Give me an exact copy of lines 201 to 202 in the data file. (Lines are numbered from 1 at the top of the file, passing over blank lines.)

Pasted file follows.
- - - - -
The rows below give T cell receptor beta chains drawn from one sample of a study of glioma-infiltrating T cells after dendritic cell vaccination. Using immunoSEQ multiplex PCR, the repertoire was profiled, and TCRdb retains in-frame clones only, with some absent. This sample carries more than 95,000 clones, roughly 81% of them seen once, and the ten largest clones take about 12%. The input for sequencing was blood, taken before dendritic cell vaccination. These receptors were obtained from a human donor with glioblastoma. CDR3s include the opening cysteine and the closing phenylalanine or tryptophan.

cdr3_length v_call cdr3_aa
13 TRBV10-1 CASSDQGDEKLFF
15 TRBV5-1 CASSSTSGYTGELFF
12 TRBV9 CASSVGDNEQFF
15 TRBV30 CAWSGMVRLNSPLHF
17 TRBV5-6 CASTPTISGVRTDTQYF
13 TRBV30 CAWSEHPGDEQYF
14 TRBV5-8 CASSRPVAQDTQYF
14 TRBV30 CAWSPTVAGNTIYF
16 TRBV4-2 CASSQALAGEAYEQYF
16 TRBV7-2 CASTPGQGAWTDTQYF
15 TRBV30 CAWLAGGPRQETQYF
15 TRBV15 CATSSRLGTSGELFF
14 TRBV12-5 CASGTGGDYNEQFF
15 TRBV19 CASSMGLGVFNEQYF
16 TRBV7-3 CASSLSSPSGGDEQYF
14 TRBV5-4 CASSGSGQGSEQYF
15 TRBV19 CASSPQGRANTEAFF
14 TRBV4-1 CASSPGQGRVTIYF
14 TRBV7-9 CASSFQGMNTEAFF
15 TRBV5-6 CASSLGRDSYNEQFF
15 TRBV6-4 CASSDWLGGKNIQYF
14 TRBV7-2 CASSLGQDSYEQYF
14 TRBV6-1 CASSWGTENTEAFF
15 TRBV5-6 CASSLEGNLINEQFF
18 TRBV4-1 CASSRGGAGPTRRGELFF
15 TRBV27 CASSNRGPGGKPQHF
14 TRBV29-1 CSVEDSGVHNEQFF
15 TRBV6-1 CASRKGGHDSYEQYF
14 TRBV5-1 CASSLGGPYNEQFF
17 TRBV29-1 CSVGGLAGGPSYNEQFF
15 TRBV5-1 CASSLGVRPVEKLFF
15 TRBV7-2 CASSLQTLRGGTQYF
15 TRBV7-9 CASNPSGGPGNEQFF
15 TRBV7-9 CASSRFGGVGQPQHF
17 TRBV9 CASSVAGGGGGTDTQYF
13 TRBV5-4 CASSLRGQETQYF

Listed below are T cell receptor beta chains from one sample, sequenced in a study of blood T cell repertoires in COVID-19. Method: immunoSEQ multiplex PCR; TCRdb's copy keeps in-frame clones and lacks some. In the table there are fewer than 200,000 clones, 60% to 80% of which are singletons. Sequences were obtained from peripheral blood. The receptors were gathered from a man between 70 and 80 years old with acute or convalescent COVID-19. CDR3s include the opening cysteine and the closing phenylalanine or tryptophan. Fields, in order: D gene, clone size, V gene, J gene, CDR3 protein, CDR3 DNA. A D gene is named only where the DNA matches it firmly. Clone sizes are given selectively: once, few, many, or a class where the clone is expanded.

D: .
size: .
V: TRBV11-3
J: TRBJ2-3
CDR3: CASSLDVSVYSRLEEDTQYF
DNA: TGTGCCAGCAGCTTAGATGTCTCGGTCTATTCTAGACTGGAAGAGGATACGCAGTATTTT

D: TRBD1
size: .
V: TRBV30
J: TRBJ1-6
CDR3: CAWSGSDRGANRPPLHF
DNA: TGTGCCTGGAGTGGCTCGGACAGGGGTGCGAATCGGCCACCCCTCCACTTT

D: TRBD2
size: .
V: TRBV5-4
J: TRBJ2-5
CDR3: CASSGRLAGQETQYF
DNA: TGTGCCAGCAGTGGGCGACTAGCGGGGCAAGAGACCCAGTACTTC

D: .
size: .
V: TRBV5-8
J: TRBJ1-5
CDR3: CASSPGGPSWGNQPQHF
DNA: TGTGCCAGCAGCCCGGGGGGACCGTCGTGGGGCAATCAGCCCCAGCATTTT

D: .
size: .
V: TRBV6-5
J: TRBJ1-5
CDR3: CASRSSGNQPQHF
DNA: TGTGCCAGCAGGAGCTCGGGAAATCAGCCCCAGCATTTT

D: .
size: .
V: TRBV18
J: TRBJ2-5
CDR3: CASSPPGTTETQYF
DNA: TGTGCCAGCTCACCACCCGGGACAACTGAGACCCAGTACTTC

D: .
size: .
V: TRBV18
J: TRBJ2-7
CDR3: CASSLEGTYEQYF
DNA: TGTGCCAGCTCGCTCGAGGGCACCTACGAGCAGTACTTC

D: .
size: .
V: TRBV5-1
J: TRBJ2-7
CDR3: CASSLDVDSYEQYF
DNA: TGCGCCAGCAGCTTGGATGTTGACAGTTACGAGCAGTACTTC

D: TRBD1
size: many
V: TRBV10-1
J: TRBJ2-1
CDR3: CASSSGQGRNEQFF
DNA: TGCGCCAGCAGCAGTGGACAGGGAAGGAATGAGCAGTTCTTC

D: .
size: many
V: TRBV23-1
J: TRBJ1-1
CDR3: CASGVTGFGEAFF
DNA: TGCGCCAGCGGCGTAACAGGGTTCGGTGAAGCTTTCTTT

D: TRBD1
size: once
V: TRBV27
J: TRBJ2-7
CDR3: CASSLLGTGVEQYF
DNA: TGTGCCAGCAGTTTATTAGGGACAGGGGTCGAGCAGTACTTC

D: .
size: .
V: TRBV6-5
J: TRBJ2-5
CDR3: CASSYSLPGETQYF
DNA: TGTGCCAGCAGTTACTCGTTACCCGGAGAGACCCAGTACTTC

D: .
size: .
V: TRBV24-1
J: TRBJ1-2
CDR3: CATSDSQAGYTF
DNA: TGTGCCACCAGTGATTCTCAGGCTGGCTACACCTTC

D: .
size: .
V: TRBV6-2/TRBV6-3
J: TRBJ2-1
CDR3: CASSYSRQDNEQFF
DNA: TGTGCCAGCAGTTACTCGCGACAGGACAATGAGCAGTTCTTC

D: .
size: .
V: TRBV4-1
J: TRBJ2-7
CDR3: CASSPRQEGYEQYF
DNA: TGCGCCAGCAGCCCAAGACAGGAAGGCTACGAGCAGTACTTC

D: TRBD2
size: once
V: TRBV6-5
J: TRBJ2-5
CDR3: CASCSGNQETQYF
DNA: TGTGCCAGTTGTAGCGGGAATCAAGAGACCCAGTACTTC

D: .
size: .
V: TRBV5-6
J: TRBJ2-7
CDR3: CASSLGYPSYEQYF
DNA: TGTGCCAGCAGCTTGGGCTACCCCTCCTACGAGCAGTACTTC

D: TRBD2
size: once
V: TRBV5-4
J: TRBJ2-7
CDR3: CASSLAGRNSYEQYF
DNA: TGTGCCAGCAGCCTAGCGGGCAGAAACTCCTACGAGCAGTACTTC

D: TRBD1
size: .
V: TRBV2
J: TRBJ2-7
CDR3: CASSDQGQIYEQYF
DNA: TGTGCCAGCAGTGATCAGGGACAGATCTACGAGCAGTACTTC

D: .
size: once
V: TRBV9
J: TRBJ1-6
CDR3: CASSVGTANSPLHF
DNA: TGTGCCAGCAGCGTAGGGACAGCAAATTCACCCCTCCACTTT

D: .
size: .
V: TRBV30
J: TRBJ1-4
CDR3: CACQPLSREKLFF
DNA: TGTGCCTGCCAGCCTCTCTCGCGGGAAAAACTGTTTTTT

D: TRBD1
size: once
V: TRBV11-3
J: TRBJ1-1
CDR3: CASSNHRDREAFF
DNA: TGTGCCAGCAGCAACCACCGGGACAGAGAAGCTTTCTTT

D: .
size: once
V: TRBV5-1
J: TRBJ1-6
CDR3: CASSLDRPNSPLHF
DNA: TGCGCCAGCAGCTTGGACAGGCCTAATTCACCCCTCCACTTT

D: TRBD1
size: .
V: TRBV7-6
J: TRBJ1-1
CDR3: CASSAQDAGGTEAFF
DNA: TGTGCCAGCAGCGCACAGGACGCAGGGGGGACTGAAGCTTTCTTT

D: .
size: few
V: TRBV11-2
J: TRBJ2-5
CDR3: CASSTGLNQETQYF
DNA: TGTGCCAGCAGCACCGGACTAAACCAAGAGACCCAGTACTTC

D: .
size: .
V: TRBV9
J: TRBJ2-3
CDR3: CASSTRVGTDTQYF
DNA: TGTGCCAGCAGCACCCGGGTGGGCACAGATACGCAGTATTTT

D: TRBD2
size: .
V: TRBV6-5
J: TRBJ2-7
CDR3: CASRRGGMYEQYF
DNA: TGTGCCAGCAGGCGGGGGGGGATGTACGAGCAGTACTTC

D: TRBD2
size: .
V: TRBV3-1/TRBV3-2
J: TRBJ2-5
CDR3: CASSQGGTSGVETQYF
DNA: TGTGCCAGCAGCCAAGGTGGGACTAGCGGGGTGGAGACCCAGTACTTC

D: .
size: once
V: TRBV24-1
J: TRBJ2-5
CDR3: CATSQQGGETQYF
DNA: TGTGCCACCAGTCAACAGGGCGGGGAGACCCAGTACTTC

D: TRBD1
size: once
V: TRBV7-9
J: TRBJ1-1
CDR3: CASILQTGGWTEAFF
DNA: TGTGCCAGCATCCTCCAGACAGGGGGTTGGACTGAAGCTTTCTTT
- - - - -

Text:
DNA: TGTGCCAGCAGGCGGGGGGGGATGTACGAGCAGTACTTC

D: TRBD2